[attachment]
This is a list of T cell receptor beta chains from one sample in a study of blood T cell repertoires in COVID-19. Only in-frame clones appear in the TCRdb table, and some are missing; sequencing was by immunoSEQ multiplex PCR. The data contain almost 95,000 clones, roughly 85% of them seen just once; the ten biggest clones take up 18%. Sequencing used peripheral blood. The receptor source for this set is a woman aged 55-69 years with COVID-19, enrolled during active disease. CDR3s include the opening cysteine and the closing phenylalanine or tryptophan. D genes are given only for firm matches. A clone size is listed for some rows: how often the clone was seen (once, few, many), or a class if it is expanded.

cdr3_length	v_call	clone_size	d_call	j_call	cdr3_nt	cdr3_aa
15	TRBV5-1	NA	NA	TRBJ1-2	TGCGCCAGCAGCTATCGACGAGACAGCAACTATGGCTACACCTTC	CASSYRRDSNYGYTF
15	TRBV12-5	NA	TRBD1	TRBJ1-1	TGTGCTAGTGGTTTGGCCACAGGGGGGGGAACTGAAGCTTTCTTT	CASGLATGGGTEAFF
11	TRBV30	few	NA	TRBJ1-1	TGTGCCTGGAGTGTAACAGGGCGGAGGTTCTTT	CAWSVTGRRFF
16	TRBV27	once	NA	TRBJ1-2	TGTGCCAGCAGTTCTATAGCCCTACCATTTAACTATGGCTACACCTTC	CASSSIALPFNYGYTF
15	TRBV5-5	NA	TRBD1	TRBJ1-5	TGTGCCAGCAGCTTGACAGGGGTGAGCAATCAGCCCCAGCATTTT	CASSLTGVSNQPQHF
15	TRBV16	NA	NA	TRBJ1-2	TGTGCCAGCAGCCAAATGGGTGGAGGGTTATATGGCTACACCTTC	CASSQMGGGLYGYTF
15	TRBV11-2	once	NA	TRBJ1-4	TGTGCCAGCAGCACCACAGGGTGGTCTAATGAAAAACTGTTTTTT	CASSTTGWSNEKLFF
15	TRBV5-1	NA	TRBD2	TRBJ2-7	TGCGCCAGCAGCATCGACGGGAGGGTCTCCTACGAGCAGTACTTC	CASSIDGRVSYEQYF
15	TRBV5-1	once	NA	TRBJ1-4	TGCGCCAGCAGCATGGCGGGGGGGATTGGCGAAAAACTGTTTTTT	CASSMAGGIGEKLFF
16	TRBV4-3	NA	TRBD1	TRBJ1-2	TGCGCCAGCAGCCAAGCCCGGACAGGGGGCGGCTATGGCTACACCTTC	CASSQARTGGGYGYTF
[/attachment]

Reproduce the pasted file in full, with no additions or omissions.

This is a list of T cell receptor beta chains from one sample in a study of blood T cell repertoires in COVID-19. Only in-frame clones appear in the TCRdb table, and some are missing; sequencing was by immunoSEQ multiplex PCR. The data contain almost 95,000 clones, roughly 85% of them seen just once; the ten biggest clones take up 18%. Sequencing used peripheral blood. The receptor source for this set is a woman aged 55-69 years with COVID-19, enrolled during active disease. CDR3s include the opening cysteine and the closing phenylalanine or tryptophan. D genes are given only for firm matches. A clone size is listed for some rows: how often the clone was seen (once, few, many), or a class if it is expanded.

cdr3_length	v_call	clone_size	d_call	j_call	cdr3_nt	cdr3_aa
15	TRBV5-1	NA	NA	TRBJ1-2	TGCGCCAGCAGCTATCGACGAGACAGCAACTATGGCTACACCTTC	CASSYRRDSNYGYTF
15	TRBV12-5	NA	TRBD1	TRBJ1-1	TGTGCTAGTGGTTTGGCCACAGGGGGGGGAACTGAAGCTTTCTTT	CASGLATGGGTEAFF
11	TRBV30	few	NA	TRBJ1-1	TGTGCCTGGAGTGTAACAGGGCGGAGGTTCTTT	CAWSVTGRRFF
16	TRBV27	once	NA	TRBJ1-2	TGTGCCAGCAGTTCTATAGCCCTACCATTTAACTATGGCTACACCTTC	CASSSIALPFNYGYTF
15	TRBV5-5	NA	TRBD1	TRBJ1-5	TGTGCCAGCAGCTTGACAGGGGTGAGCAATCAGCCCCAGCATTTT	CASSLTGVSNQPQHF
15	TRBV16	NA	NA	TRBJ1-2	TGTGCCAGCAGCCAAATGGGTGGAGGGTTATATGGCTACACCTTC	CASSQMGGGLYGYTF
15	TRBV11-2	once	NA	TRBJ1-4	TGTGCCAGCAGCACCACAGGGTGGTCTAATGAAAAACTGTTTTTT	CASSTTGWSNEKLFF
15	TRBV5-1	NA	TRBD2	TRBJ2-7	TGCGCCAGCAGCATCGACGGGAGGGTCTCCTACGAGCAGTACTTC	CASSIDGRVSYEQYF
15	TRBV5-1	once	NA	TRBJ1-4	TGCGCCAGCAGCATGGCGGGGGGGATTGGCGAAAAACTGTTTTTT	CASSMAGGIGEKLFF
16	TRBV4-3	NA	TRBD1	TRBJ1-2	TGCGCCAGCAGCCAAGCCCGGACAGGGGGCGGCTATGGCTACACCTTC	CASSQARTGGGYGYTF